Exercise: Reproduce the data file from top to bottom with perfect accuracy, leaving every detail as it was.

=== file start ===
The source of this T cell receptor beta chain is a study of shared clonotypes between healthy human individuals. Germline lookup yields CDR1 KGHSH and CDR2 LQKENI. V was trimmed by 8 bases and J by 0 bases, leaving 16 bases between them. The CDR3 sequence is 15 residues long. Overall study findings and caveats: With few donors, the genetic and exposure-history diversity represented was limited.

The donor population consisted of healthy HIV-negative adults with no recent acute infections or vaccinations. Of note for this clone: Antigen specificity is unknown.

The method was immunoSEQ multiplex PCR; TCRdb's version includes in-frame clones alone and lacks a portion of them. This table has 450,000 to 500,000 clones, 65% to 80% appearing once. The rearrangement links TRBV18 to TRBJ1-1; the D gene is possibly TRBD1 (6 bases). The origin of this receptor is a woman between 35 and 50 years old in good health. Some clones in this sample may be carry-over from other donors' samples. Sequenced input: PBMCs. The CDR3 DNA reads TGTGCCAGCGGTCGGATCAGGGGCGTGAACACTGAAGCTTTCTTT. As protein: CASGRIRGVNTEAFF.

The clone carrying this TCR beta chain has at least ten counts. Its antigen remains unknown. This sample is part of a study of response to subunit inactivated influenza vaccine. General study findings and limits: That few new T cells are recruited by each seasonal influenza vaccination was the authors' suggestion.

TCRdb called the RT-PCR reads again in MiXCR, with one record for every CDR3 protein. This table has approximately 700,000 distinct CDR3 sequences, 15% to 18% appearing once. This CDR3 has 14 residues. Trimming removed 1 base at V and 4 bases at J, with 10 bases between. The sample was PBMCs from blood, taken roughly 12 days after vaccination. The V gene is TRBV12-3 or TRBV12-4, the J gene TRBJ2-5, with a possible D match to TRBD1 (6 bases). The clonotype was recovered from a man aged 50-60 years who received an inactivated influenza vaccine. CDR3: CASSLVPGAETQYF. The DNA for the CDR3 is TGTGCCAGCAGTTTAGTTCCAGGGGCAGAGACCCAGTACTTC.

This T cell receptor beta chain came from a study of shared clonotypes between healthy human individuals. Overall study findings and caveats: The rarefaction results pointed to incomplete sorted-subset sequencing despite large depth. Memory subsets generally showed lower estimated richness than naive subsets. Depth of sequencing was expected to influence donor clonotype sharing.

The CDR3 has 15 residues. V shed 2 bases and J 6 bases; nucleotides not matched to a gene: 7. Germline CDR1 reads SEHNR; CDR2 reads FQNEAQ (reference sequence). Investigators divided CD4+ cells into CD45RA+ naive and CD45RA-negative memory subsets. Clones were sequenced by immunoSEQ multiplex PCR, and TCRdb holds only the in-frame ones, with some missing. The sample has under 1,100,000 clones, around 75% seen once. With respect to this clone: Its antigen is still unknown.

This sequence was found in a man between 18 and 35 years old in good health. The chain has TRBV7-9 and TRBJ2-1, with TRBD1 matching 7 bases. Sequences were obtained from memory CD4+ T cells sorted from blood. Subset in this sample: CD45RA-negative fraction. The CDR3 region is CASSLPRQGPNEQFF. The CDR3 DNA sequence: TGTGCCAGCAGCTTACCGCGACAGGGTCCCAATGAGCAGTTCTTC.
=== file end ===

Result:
The source of this T cell receptor beta chain is a study of shared clonotypes between healthy human individuals. Germline lookup yields CDR1 KGHSH and CDR2 LQKENI. V was trimmed by 8 bases and J by 0 bases, leaving 16 bases between them. The CDR3 sequence is 15 residues long. Overall study findings and caveats: With few donors, the genetic and exposure-history diversity represented was limited.

The donor population consisted of healthy HIV-negative adults with no recent acute infections or vaccinations. Of note for this clone: Antigen specificity is unknown.

The method was immunoSEQ multiplex PCR; TCRdb's version includes in-frame clones alone and lacks a portion of them. This table has 450,000 to 500,000 clones, 65% to 80% appearing once. The rearrangement links TRBV18 to TRBJ1-1; the D gene is possibly TRBD1 (6 bases). The origin of this receptor is a woman between 35 and 50 years old in good health. Some clones in this sample may be carry-over from other donors' samples. Sequenced input: PBMCs. The CDR3 DNA reads TGTGCCAGCGGTCGGATCAGGGGCGTGAACACTGAAGCTTTCTTT. As protein: CASGRIRGVNTEAFF.

The clone carrying this TCR beta chain has at least ten counts. Its antigen remains unknown. This sample is part of a study of response to subunit inactivated influenza vaccine. General study findings and limits: That few new T cells are recruited by each seasonal influenza vaccination was the authors' suggestion.

TCRdb called the RT-PCR reads again in MiXCR, with one record for every CDR3 protein. This table has approximately 700,000 distinct CDR3 sequences, 15% to 18% appearing once. This CDR3 has 14 residues. Trimming removed 1 base at V and 4 bases at J, with 10 bases between. The sample was PBMCs from blood, taken roughly 12 days after vaccination. The V gene is TRBV12-3 or TRBV12-4, the J gene TRBJ2-5, with a possible D match to TRBD1 (6 bases). The clonotype was recovered from a man aged 50-60 years who received an inactivated influenza vaccine. CDR3: CASSLVPGAETQYF. The DNA for the CDR3 is TGTGCCAGCAGTTTAGTTCCAGGGGCAGAGACCCAGTACTTC.

This T cell receptor beta chain came from a study of shared clonotypes between healthy human individuals. Overall study findings and caveats: The rarefaction results pointed to incomplete sorted-subset sequencing despite large depth. Memory subsets generally showed lower estimated richness than naive subsets. Depth of sequencing was expected to influence donor clonotype sharing.

The CDR3 has 15 residues. V shed 2 bases and J 6 bases; nucleotides not matched to a gene: 7. Germline CDR1 reads SEHNR; CDR2 reads FQNEAQ (reference sequence). Investigators divided CD4+ cells into CD45RA+ naive and CD45RA-negative memory subsets. Clones were sequenced by immunoSEQ multiplex PCR, and TCRdb holds only the in-frame ones, with some missing. The sample has under 1,100,000 clones, around 75% seen once. With respect to this clone: Its antigen is still unknown.

This sequence was found in a man between 18 and 35 years old in good health. The chain has TRBV7-9 and TRBJ2-1, with TRBD1 matching 7 bases. Sequences were obtained from memory CD4+ T cells sorted from blood. Subset in this sample: CD45RA-negative fraction. The CDR3 region is CASSLPRQGPNEQFF. The CDR3 DNA sequence: TGTGCCAGCAGCTTACCGCGACAGGGTCCCAATGAGCAGTTCTTC.